Acute necrosis of skeletal muscle fibers and leakage of cellular contents into circulation.
MCC: alcohol (chronic alcoholics also have deficits in hypokalemia/hypomagnesium/hypophosphatemia which can exacerbate) as well as drugs of abuse (cocaine, PCP, LSD, amphetamines). 3 categories: traumatic (crush injuries), non-traumatic exertional (marathoners), non-traumatic non-exertional (drugs)
Other drugs: antipsychotics, lipid-lowering agents (statins, chofibrate), SSRIs, zidovudine, colchine, lithium, antihistamines, narcotics.
Infectious causes: influenza, legionella
Myalgias, stiffness, weakness, malaise, low-grade fever, dark urine. Swelling/tenderness to involved muscle groups though can be localized or diffuse (postural muscles common: thigh, calves, lower back).
Elevated CK correlates with amount of muscle injury and severity of illness though does not correlate with chances of renal failure or mortality. Usually 5x normal range. Rises 2-12 hours after vent, peaks at 24-72 hours, then drops at about 40% per day afterward.
Myoglobin rises before CPK. Contains heme so urine dipstick will be positive though negative RBCs. About 20% of rhabdo will have myoglobinuremia (Alhedi, 2014). Very specific, though not very sensitive.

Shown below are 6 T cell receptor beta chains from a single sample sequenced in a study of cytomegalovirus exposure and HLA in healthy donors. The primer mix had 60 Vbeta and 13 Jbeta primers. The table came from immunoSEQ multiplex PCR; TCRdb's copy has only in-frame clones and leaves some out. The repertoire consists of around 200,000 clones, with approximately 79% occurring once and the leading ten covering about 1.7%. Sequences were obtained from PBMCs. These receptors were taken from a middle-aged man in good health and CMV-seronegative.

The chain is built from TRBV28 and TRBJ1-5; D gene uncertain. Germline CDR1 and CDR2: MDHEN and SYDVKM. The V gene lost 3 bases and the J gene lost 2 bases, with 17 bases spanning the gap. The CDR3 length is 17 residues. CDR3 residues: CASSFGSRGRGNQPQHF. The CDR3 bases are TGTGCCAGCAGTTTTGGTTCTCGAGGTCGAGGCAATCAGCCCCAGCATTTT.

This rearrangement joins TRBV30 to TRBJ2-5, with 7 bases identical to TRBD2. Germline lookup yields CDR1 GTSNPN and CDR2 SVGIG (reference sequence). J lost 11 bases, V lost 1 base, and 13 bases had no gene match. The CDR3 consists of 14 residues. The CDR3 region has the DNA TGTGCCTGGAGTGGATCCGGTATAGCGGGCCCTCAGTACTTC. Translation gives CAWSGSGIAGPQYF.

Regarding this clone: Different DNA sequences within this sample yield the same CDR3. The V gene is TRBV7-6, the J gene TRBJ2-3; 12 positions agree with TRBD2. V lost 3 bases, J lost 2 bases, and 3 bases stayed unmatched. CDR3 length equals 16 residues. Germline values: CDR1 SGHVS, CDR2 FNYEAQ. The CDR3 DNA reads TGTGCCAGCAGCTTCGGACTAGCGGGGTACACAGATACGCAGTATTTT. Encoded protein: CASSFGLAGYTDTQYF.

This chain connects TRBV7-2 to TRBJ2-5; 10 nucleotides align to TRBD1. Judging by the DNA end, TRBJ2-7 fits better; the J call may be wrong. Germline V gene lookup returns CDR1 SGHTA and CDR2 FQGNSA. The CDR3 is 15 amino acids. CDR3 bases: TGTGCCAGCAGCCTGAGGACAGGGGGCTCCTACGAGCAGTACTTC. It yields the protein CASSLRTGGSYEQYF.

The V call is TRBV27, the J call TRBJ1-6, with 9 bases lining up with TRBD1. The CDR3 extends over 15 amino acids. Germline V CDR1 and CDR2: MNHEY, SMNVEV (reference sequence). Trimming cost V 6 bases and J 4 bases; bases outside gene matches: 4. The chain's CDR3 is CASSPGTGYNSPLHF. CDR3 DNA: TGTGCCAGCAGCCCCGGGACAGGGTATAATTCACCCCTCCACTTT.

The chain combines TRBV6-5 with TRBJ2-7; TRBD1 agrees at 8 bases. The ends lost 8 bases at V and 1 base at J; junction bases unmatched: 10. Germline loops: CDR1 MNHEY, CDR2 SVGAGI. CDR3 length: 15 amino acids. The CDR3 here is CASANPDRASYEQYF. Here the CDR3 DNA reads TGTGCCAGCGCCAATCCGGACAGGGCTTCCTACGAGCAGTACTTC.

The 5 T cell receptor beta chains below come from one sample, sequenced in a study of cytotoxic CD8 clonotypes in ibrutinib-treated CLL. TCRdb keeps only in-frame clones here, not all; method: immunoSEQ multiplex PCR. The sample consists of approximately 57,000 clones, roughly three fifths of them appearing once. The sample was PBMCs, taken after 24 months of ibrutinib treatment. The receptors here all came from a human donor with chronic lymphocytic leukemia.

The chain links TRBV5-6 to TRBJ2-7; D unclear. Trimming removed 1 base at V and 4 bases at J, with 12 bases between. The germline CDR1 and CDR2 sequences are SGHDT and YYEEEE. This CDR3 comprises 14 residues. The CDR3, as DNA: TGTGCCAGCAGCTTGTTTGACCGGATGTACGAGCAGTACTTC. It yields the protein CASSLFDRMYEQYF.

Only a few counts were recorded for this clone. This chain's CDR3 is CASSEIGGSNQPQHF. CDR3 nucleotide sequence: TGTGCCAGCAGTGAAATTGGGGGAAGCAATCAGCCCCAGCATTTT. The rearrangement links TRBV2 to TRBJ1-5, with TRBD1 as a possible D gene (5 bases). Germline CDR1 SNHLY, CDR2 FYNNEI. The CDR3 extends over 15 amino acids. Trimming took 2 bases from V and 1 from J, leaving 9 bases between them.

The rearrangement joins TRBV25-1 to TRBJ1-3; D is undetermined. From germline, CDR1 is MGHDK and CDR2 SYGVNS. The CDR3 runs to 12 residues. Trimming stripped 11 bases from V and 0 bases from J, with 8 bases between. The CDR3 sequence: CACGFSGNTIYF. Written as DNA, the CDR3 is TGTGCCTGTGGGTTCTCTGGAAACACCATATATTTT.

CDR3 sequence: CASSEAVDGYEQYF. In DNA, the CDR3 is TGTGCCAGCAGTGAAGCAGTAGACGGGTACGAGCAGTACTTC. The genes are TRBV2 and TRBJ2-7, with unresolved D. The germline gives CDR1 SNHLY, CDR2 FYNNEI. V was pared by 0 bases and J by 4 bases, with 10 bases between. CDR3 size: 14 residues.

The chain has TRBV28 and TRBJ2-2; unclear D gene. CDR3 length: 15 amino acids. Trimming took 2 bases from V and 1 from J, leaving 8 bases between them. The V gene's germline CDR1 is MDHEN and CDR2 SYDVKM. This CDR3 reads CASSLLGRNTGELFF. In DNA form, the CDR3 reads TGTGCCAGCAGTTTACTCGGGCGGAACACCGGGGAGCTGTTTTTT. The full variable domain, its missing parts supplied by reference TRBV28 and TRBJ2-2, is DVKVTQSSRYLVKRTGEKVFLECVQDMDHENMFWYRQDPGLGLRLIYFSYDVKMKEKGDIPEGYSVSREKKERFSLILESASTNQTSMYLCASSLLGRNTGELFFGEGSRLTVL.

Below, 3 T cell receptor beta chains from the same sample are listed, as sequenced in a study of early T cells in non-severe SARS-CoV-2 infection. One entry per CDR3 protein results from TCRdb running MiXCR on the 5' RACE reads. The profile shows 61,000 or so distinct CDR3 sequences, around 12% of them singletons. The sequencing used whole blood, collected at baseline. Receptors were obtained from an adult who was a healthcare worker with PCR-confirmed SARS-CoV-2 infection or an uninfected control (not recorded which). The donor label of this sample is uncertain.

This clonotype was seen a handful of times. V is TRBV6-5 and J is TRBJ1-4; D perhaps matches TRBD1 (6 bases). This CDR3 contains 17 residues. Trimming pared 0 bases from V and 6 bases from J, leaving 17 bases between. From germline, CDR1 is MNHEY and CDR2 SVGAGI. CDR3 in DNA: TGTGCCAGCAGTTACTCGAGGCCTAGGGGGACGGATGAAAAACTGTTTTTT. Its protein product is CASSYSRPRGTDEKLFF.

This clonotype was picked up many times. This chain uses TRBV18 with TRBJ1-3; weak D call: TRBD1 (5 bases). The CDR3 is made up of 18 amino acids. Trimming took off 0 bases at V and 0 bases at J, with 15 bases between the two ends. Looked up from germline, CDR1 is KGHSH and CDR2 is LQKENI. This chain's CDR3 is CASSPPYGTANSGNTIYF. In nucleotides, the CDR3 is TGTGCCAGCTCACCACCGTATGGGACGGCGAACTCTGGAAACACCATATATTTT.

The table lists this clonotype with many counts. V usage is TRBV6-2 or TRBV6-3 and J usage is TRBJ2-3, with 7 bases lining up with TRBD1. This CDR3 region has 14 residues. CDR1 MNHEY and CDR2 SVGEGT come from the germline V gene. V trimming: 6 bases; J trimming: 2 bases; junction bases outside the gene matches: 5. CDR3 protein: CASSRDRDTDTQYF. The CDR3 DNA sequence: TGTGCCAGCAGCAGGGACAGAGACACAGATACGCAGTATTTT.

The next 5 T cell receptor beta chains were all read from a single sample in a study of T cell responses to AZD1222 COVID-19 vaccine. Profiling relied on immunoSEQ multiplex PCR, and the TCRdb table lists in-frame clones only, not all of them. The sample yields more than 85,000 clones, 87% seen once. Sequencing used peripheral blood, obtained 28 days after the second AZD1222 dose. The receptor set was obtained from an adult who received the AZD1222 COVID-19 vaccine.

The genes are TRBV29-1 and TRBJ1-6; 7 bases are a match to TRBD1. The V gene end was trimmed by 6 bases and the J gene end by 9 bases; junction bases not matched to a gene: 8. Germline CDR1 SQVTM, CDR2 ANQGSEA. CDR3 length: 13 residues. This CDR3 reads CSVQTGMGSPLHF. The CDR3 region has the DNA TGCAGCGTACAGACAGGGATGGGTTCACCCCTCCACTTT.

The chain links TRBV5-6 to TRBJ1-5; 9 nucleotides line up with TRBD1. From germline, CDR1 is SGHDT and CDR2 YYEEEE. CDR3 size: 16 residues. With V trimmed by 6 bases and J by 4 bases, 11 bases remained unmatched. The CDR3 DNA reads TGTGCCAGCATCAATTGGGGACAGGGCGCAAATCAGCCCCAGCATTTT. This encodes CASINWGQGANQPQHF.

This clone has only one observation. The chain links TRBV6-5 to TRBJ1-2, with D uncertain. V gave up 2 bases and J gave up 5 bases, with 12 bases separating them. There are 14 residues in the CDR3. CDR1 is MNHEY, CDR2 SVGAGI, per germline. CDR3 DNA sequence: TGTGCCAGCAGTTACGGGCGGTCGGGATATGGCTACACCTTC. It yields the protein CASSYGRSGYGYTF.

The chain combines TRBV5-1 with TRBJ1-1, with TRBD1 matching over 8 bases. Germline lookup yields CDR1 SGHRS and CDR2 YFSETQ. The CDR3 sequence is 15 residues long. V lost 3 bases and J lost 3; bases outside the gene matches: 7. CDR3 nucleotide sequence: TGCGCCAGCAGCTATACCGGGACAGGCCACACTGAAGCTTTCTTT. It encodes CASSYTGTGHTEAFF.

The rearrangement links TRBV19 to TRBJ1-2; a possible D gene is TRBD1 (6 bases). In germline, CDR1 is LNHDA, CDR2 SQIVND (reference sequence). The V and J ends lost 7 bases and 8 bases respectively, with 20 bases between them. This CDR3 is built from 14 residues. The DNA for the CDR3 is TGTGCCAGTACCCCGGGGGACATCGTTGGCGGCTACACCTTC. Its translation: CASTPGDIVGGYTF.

BUN/Cr will be lower likely less than 10 due to elevated creatinine rise with muscle breakdown. Look for elevated potassium/phosphate due to muscle cell breakdown.
Complications include DIC, elevated LFTs, renal failure (obviously)
IV fluids is the maintain of therapy. NS > LR. Need urine output at 250cc/hr if admitted.
Urine alkalization (theory is myoglobin which typically causes the nephrotoxicity is worse in acidic environment; sodium bicarb 1amp/1 NS L at 100cc/hr), diuretics, mannitol have no benefit in the ED (or likely at all).
Healthy patients with exertional rhabdo with no co-morbidites can be discharged after oral and IV fluids. Paper looking at patients at risk for severe renal failure only showed if initial creatinine > 1.7 was only true RF (Fernandez, 2005). Also consider >6000 and continuing to trend upward.
Tintinalli, Seventh Edition, Chapter 92: Rhabdomyolysis
EMCAST, November 2009